The global pharmaceutical maker AstraZeneca says it will acquire Ardea Biosciences Inc., a biotechnology company in San Diego developing small molecule therapies. The deal is valued at $1.26 billion, with AstraZeneca paying $32.00 a share, a 54 percent premium over Ardea’s closing price on Friday 20 April.
Ardea’s most advanced drug candidate is lesinurad taken once daily for the treatment of gout. Lesinurad is an inhibitor of transport cells in the kidney that regulates uric acid excretion from the body. Gout is a form of arthritis that occurs when uric acid builds up in blood and causes joint inflammation. Data from the National Health and Nutrition Examination Survey (2005) suggest some 6.1 million adults in the U.S. have been diagnosed with gout, with the disease reported more often in men than in women overall, but prevalence increased with age for both.
Lesinurad is in phase 3 clinical trials as an add-on treatment to allopurinol — a treatment for high uric acid marketed as Lopurin and Zyloprim — in patients not reaching target serum uric acid levels on allopurinol alone. Other phase 3 trials are testing as lesinurad therapy alone for those patients who are intolerant to allopurinol or febuxostat — a gout treatment marketed a Uloric — and as an add-on treatment to febuxostat in patients with tophaceous gout, where masses of uric acid crystals form in soft tissue areas.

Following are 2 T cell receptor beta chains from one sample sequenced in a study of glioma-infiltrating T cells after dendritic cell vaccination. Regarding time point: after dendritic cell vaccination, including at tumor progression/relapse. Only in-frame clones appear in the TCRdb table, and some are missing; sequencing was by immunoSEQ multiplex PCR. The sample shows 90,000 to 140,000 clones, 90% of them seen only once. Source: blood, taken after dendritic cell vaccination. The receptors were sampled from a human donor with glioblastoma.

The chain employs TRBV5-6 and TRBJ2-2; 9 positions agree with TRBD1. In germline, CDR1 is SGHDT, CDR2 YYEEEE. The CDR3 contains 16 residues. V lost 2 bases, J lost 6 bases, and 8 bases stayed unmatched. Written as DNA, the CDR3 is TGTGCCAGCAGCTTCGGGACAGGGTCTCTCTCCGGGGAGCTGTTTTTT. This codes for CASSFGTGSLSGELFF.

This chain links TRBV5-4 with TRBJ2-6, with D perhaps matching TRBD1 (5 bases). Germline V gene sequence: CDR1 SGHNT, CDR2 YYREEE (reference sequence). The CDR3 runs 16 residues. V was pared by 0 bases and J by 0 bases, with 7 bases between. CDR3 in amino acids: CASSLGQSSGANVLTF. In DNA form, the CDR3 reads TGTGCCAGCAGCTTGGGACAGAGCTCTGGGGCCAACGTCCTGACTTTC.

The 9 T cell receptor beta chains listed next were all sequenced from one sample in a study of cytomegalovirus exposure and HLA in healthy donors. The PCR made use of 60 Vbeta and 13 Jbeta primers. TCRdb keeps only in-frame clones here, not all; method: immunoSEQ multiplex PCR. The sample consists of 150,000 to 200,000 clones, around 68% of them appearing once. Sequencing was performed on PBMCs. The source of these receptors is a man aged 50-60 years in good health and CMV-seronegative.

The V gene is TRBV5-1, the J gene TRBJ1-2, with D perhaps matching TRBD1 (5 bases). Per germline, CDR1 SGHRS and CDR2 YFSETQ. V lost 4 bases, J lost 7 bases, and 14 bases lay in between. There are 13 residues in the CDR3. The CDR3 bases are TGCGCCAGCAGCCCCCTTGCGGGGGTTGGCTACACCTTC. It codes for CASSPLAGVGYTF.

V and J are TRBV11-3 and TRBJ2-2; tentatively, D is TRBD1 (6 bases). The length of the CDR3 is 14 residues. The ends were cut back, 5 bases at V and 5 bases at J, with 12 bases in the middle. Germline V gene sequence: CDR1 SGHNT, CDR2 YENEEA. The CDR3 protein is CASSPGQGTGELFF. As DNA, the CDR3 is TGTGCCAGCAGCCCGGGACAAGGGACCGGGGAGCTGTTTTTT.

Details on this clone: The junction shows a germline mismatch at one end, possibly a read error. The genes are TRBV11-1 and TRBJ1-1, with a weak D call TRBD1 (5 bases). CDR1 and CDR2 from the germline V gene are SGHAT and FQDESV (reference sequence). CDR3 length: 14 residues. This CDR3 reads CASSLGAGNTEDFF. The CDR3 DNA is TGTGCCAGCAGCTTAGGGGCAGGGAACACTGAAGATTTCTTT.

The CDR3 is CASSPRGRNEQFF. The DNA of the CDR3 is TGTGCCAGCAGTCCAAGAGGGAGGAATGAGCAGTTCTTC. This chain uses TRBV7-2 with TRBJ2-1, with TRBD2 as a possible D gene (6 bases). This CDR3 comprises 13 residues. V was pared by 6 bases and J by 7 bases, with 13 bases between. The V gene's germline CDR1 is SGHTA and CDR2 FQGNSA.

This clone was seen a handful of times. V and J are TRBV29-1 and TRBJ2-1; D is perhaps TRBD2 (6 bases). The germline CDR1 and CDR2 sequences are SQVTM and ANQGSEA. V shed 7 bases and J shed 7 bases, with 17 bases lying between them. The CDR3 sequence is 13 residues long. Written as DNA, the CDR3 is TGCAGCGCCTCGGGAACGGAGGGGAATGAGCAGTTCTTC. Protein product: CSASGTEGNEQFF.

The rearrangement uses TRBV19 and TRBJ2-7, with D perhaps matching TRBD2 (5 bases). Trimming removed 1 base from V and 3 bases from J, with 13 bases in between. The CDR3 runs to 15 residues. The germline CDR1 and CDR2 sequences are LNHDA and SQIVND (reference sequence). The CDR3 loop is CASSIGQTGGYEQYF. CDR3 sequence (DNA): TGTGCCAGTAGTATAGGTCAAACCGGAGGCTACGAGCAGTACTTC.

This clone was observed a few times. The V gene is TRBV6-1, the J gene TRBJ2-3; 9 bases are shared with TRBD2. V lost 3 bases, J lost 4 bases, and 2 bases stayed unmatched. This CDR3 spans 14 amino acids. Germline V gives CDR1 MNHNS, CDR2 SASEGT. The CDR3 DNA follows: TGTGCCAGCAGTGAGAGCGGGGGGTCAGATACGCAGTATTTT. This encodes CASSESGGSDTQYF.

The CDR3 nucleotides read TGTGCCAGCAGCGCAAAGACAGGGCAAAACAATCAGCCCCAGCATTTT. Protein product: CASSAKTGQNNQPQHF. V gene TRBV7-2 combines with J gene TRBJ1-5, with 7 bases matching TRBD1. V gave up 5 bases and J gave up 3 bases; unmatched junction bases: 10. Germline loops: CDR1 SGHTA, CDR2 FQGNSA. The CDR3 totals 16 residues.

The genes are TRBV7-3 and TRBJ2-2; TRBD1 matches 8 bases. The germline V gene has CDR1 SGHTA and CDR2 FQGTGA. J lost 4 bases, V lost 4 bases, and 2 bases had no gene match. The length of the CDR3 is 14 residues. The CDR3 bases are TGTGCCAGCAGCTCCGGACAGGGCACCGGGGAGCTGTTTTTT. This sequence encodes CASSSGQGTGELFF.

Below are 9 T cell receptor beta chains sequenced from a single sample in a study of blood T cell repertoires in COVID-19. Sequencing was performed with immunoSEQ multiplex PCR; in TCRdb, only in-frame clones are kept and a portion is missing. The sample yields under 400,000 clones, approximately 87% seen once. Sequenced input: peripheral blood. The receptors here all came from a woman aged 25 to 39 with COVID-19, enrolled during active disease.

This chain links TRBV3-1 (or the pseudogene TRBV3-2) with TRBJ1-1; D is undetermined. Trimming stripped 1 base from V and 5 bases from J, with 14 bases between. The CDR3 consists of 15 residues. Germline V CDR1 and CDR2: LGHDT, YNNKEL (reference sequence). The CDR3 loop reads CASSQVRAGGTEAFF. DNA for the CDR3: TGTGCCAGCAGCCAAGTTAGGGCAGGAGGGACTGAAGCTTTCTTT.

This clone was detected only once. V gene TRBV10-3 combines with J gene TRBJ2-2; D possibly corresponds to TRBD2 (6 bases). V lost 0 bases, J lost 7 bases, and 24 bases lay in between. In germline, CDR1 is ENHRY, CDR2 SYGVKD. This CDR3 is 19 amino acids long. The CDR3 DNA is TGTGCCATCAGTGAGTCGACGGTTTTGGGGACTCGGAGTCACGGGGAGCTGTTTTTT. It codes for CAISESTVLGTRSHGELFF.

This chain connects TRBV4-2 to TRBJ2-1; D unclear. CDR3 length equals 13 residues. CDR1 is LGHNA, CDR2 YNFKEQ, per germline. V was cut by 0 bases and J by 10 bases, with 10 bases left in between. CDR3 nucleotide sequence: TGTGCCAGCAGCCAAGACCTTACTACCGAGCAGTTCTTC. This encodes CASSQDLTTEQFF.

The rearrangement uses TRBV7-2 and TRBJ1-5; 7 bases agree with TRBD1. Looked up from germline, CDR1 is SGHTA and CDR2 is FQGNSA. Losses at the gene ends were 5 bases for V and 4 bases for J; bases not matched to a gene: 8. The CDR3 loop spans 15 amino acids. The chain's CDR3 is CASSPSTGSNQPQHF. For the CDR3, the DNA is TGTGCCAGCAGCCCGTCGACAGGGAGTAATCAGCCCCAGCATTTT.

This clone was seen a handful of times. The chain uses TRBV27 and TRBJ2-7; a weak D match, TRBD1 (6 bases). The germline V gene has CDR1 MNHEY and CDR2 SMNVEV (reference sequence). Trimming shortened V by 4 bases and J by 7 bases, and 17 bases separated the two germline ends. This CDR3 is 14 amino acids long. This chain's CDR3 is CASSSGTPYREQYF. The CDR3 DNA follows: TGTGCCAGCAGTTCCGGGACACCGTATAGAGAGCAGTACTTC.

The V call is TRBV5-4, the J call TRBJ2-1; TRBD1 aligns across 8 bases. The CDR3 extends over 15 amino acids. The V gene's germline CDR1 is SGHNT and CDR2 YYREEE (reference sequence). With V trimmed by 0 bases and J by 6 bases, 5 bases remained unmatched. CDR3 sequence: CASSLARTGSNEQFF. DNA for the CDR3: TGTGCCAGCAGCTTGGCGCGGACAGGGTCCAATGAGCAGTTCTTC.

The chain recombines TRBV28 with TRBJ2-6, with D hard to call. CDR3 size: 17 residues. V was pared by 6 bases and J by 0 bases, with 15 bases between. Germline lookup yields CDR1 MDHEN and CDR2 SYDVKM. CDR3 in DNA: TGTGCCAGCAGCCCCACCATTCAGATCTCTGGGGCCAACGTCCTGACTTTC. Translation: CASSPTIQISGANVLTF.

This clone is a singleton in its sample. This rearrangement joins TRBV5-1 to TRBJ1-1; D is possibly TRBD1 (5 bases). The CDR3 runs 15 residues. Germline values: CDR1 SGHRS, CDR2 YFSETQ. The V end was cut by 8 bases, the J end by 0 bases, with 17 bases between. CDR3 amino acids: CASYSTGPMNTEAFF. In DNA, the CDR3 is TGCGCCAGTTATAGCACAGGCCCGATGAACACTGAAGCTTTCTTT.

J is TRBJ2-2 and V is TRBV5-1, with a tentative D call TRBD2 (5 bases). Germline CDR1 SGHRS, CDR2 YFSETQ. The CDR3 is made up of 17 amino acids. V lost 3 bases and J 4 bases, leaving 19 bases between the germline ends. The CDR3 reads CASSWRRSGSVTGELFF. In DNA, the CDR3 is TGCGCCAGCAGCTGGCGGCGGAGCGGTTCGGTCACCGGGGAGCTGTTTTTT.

Regulatory findings for lesinurad in the U.S. and Europe are planned for the first half of 2014. AstraZeneca also plans to further develop and commercialize lesinurad in China and Japan. In addition, Ardea is developing a more potent inhibitor of uric acid regulator cells in preclinical stages known as RDEA3170 that AstraZeneca will add to its pipeline.
The merger is expected to close in the second or third quarter of 2012, subject to the approval of Ardea’s shareholders as well as customary regulatory approvals.
Hat tip: Fortune/Term Sheet
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